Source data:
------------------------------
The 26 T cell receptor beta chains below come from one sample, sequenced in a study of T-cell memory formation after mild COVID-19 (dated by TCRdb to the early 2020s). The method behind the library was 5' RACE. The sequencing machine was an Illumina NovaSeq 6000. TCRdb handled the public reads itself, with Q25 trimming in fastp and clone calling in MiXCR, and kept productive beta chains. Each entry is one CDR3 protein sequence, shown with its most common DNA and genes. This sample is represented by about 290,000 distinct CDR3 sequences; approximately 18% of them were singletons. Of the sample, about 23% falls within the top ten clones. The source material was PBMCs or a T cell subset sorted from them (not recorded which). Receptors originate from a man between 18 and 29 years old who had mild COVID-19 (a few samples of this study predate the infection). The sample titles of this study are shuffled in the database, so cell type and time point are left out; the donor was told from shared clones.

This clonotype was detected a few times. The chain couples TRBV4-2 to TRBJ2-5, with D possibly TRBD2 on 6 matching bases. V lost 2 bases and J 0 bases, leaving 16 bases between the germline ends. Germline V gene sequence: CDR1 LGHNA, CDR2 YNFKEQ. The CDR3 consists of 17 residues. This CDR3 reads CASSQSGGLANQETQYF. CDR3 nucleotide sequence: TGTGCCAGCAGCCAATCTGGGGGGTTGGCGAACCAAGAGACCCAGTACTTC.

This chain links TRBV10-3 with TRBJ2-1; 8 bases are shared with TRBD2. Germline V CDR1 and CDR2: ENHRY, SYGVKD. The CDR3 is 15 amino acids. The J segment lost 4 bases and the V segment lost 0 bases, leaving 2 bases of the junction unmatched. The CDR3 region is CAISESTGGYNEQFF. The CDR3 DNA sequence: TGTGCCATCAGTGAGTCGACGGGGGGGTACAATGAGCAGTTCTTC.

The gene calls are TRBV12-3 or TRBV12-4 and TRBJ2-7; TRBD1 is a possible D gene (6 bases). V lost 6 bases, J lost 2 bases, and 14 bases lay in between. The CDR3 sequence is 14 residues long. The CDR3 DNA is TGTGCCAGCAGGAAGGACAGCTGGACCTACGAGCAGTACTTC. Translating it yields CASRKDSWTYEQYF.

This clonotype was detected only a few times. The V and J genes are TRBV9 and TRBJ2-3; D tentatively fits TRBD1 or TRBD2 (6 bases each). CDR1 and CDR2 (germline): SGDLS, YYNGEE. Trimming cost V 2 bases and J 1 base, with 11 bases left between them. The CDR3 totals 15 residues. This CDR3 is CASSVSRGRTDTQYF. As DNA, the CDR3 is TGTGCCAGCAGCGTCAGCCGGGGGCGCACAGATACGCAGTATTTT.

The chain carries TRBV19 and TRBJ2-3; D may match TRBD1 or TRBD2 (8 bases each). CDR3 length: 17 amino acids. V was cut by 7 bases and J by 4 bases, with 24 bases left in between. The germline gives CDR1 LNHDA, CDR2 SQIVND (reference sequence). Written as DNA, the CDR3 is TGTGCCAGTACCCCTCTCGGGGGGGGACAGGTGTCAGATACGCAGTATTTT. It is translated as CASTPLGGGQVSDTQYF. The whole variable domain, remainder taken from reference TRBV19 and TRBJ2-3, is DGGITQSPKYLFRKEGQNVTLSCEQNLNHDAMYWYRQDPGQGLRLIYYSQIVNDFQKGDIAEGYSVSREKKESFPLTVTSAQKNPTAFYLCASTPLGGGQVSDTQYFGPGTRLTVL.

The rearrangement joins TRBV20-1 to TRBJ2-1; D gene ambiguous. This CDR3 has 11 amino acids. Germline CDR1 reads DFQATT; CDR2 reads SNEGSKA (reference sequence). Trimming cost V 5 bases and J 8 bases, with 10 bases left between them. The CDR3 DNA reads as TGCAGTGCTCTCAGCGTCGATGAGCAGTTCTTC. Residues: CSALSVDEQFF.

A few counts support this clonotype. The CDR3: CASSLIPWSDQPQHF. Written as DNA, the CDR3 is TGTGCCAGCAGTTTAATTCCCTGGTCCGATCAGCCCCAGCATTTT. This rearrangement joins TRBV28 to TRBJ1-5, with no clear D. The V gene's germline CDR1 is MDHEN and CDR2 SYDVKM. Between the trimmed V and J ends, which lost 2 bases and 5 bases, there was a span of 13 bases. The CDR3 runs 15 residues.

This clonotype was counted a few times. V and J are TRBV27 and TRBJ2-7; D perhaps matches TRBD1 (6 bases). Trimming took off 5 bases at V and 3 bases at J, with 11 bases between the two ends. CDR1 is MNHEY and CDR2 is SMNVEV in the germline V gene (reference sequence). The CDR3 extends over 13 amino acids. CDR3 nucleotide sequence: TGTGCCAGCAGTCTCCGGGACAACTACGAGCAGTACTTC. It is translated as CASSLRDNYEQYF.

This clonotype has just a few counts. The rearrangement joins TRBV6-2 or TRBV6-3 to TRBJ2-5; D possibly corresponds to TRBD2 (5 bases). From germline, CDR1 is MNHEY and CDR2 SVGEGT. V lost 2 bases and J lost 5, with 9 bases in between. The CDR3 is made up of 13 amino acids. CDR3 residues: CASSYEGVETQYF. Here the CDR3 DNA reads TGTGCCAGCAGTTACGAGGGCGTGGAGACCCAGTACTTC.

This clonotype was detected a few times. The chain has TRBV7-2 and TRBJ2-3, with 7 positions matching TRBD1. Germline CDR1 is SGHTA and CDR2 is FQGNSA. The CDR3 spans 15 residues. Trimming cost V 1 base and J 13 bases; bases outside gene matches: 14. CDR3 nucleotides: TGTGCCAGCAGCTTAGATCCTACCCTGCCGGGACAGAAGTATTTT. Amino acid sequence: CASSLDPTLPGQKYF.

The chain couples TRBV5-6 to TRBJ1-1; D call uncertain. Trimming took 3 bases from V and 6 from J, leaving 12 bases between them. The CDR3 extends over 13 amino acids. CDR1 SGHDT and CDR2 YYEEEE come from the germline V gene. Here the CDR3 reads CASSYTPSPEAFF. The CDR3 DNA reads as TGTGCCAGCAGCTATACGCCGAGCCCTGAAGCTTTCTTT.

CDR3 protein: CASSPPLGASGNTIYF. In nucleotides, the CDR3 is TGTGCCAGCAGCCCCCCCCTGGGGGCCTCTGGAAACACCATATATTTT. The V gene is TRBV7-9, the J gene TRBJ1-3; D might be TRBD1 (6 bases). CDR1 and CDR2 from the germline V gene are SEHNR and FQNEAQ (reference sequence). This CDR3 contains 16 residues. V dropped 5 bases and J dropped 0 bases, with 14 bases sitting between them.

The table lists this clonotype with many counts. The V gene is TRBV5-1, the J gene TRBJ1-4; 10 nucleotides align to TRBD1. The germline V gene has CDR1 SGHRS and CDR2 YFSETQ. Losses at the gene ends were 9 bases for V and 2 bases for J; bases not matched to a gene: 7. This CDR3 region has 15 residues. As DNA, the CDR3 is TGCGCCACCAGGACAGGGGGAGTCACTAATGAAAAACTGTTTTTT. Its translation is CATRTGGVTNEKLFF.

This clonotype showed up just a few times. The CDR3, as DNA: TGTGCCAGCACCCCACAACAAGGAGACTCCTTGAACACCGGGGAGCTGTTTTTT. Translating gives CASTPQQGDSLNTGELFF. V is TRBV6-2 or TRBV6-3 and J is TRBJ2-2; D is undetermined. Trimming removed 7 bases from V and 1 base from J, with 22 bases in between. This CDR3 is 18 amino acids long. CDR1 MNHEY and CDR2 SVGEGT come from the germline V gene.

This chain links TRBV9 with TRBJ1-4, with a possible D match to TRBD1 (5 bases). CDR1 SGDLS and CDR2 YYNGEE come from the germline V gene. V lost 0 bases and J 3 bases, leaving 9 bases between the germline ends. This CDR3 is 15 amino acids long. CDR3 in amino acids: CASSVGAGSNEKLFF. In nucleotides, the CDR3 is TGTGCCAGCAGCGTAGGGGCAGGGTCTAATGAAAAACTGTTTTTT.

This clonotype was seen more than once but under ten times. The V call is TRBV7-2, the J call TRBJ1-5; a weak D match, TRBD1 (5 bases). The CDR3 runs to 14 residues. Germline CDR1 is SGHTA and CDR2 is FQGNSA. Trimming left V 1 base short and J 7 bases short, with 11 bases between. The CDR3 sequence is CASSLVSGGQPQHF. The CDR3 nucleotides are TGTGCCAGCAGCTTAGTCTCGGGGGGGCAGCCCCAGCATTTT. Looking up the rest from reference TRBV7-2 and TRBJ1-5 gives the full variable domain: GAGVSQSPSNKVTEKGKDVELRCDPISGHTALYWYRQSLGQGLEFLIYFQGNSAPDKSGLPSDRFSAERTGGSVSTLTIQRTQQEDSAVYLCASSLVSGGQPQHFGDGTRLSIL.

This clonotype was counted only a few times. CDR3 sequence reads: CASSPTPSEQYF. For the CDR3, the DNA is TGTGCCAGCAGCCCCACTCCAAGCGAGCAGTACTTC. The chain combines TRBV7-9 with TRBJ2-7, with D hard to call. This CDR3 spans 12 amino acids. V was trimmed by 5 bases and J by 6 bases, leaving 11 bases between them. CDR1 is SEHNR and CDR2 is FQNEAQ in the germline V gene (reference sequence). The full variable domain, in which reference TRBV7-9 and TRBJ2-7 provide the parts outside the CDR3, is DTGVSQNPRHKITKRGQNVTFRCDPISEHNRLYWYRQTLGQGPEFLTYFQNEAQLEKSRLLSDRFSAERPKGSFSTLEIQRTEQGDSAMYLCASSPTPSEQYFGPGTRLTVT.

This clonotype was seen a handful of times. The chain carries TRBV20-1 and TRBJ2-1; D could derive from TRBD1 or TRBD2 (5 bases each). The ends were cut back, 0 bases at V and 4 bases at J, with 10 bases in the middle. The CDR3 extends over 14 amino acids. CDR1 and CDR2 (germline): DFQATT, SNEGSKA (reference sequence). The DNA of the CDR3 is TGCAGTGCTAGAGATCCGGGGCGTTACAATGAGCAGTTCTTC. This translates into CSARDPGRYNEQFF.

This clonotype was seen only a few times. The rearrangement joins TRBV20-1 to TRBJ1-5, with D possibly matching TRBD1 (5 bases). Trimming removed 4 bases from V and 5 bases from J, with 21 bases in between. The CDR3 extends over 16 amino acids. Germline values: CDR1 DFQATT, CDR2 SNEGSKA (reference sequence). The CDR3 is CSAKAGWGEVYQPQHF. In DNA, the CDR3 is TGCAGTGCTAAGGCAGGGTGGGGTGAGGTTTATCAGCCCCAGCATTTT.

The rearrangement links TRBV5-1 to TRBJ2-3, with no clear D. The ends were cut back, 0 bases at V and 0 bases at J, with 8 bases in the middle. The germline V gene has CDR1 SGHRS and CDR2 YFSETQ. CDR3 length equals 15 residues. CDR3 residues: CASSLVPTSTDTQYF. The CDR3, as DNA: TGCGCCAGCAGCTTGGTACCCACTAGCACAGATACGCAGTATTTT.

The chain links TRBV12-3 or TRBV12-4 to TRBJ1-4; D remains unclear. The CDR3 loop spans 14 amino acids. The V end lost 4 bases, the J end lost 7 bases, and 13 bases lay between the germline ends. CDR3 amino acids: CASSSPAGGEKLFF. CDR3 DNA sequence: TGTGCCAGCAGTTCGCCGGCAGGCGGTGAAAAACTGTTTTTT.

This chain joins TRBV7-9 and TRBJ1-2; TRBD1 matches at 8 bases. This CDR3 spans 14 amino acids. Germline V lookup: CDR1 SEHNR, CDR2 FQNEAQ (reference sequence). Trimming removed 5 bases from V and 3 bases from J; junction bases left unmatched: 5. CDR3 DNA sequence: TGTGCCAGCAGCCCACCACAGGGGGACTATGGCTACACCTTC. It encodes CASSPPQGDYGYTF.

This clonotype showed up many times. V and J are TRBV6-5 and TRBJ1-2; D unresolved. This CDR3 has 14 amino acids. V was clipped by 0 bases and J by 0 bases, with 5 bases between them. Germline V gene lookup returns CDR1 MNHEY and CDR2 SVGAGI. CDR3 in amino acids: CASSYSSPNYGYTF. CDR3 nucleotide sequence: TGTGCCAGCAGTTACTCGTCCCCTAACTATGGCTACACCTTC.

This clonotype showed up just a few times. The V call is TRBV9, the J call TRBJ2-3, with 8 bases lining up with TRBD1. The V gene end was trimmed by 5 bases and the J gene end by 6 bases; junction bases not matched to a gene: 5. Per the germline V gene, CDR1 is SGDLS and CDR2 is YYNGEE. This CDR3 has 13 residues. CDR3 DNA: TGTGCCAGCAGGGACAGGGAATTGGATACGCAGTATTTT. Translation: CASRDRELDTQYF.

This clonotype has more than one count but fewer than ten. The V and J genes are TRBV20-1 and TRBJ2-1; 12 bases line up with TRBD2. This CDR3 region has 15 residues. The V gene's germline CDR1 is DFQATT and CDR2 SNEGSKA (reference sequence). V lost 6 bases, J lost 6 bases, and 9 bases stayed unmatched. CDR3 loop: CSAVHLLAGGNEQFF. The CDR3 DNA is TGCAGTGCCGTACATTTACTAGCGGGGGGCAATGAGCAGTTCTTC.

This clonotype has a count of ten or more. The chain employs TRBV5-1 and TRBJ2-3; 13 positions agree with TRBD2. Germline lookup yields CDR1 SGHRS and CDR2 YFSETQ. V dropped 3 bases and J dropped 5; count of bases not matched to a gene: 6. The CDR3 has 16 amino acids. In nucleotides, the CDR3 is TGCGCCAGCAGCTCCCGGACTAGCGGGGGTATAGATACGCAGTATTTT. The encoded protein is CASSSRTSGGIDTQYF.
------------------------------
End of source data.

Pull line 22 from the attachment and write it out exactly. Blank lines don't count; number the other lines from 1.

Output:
The chain links TRBV12-3 or TRBV12-4 to TRBJ1-4; D remains unclear. The CDR3 loop spans 14 amino acids. The V end lost 4 bases, the J end lost 7 bases, and 13 bases lay between the germline ends. CDR3 amino acids: CASSSPAGGEKLFF. CDR3 DNA sequence: TGTGCCAGCAGTTCGCCGGCAGGCGGTGAAAAACTGTTTTTT.